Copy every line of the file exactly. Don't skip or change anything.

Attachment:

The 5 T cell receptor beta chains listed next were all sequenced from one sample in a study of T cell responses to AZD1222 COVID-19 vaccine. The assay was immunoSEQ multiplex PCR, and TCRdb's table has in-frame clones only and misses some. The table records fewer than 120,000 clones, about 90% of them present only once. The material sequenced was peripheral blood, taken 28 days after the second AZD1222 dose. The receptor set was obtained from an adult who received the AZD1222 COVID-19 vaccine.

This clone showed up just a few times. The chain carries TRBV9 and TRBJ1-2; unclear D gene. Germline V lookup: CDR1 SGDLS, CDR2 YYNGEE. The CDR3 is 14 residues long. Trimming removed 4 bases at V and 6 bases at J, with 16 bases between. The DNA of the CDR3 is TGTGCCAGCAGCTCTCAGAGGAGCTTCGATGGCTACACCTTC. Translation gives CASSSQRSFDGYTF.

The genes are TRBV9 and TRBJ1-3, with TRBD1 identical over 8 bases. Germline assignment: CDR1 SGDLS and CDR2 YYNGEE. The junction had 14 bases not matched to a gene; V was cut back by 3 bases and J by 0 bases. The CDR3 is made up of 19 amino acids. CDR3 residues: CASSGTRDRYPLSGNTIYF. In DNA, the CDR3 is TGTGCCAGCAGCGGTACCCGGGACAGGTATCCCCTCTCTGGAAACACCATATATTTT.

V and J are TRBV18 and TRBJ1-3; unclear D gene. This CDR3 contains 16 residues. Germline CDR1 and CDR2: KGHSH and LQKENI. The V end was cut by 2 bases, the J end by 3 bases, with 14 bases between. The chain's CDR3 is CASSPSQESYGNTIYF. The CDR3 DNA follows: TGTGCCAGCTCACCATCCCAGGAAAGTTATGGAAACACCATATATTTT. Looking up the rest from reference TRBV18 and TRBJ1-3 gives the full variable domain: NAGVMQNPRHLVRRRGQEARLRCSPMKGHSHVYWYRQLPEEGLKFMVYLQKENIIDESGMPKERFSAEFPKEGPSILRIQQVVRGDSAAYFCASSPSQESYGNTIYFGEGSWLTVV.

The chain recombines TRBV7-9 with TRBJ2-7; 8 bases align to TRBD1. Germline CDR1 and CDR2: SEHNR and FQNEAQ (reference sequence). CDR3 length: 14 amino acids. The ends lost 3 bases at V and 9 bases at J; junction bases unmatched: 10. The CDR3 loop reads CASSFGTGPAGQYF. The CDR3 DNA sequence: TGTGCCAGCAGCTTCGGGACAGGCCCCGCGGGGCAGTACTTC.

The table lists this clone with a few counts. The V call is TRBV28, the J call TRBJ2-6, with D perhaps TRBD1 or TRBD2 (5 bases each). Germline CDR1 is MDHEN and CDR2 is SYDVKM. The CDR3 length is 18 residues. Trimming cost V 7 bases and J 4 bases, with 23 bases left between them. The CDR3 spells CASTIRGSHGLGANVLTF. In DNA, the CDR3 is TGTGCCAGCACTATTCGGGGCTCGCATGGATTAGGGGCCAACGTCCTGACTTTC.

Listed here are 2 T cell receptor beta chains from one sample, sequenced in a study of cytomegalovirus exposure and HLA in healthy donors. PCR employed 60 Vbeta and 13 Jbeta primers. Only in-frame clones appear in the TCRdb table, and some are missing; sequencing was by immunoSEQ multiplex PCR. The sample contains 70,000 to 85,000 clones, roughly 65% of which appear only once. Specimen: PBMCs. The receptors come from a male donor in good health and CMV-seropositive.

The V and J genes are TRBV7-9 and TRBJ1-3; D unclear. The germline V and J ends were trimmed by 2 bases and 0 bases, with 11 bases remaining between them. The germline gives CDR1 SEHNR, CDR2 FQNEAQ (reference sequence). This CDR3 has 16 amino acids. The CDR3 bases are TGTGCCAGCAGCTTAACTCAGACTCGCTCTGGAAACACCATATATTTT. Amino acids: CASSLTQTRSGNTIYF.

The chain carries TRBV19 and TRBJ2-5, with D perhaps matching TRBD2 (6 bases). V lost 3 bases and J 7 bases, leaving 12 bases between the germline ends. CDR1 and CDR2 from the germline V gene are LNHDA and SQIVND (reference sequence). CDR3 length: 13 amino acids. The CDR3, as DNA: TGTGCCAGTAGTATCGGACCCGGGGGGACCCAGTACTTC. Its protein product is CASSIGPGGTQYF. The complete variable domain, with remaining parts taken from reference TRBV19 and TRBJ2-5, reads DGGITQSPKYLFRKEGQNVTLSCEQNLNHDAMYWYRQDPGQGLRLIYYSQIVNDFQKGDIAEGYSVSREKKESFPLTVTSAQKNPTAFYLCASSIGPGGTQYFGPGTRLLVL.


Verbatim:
The 5 T cell receptor beta chains listed next were all sequenced from one sample in a study of T cell responses to AZD1222 COVID-19 vaccine. The assay was immunoSEQ multiplex PCR, and TCRdb's table has in-frame clones only and misses some. The table records fewer than 120,000 clones, about 90% of them present only once. The material sequenced was peripheral blood, taken 28 days after the second AZD1222 dose. The receptor set was obtained from an adult who received the AZD1222 COVID-19 vaccine.

This clone showed up just a few times. The chain carries TRBV9 and TRBJ1-2; unclear D gene. Germline V lookup: CDR1 SGDLS, CDR2 YYNGEE. The CDR3 is 14 residues long. Trimming removed 4 bases at V and 6 bases at J, with 16 bases between. The DNA of the CDR3 is TGTGCCAGCAGCTCTCAGAGGAGCTTCGATGGCTACACCTTC. Translation gives CASSSQRSFDGYTF.

The genes are TRBV9 and TRBJ1-3, with TRBD1 identical over 8 bases. Germline assignment: CDR1 SGDLS and CDR2 YYNGEE. The junction had 14 bases not matched to a gene; V was cut back by 3 bases and J by 0 bases. The CDR3 is made up of 19 amino acids. CDR3 residues: CASSGTRDRYPLSGNTIYF. In DNA, the CDR3 is TGTGCCAGCAGCGGTACCCGGGACAGGTATCCCCTCTCTGGAAACACCATATATTTT.

V and J are TRBV18 and TRBJ1-3; unclear D gene. This CDR3 contains 16 residues. Germline CDR1 and CDR2: KGHSH and LQKENI. The V end was cut by 2 bases, the J end by 3 bases, with 14 bases between. The chain's CDR3 is CASSPSQESYGNTIYF. The CDR3 DNA follows: TGTGCCAGCTCACCATCCCAGGAAAGTTATGGAAACACCATATATTTT. Looking up the rest from reference TRBV18 and TRBJ1-3 gives the full variable domain: NAGVMQNPRHLVRRRGQEARLRCSPMKGHSHVYWYRQLPEEGLKFMVYLQKENIIDESGMPKERFSAEFPKEGPSILRIQQVVRGDSAAYFCASSPSQESYGNTIYFGEGSWLTVV.

The chain recombines TRBV7-9 with TRBJ2-7; 8 bases align to TRBD1. Germline CDR1 and CDR2: SEHNR and FQNEAQ (reference sequence). CDR3 length: 14 amino acids. The ends lost 3 bases at V and 9 bases at J; junction bases unmatched: 10. The CDR3 loop reads CASSFGTGPAGQYF. The CDR3 DNA sequence: TGTGCCAGCAGCTTCGGGACAGGCCCCGCGGGGCAGTACTTC.

The table lists this clone with a few counts. The V call is TRBV28, the J call TRBJ2-6, with D perhaps TRBD1 or TRBD2 (5 bases each). Germline CDR1 is MDHEN and CDR2 is SYDVKM. The CDR3 length is 18 residues. Trimming cost V 7 bases and J 4 bases, with 23 bases left between them. The CDR3 spells CASTIRGSHGLGANVLTF. In DNA, the CDR3 is TGTGCCAGCACTATTCGGGGCTCGCATGGATTAGGGGCCAACGTCCTGACTTTC.

Listed here are 2 T cell receptor beta chains from one sample, sequenced in a study of cytomegalovirus exposure and HLA in healthy donors. PCR employed 60 Vbeta and 13 Jbeta primers. Only in-frame clones appear in the TCRdb table, and some are missing; sequencing was by immunoSEQ multiplex PCR. The sample contains 70,000 to 85,000 clones, roughly 65% of which appear only once. Specimen: PBMCs. The receptors come from a male donor in good health and CMV-seropositive.

The V and J genes are TRBV7-9 and TRBJ1-3; D unclear. The germline V and J ends were trimmed by 2 bases and 0 bases, with 11 bases remaining between them. The germline gives CDR1 SEHNR, CDR2 FQNEAQ (reference sequence). This CDR3 has 16 amino acids. The CDR3 bases are TGTGCCAGCAGCTTAACTCAGACTCGCTCTGGAAACACCATATATTTT. Amino acids: CASSLTQTRSGNTIYF.

The chain carries TRBV19 and TRBJ2-5, with D perhaps matching TRBD2 (6 bases). V lost 3 bases and J 7 bases, leaving 12 bases between the germline ends. CDR1 and CDR2 from the germline V gene are LNHDA and SQIVND (reference sequence). CDR3 length: 13 amino acids. The CDR3, as DNA: TGTGCCAGTAGTATCGGACCCGGGGGGACCCAGTACTTC. Its protein product is CASSIGPGGTQYF. The complete variable domain, with remaining parts taken from reference TRBV19 and TRBJ2-5, reads DGGITQSPKYLFRKEGQNVTLSCEQNLNHDAMYWYRQDPGQGLRLIYYSQIVNDFQKGDIAEGYSVSREKKESFPLTVTSAQKNPTAFYLCASSIGPGGTQYFGPGTRLLVL.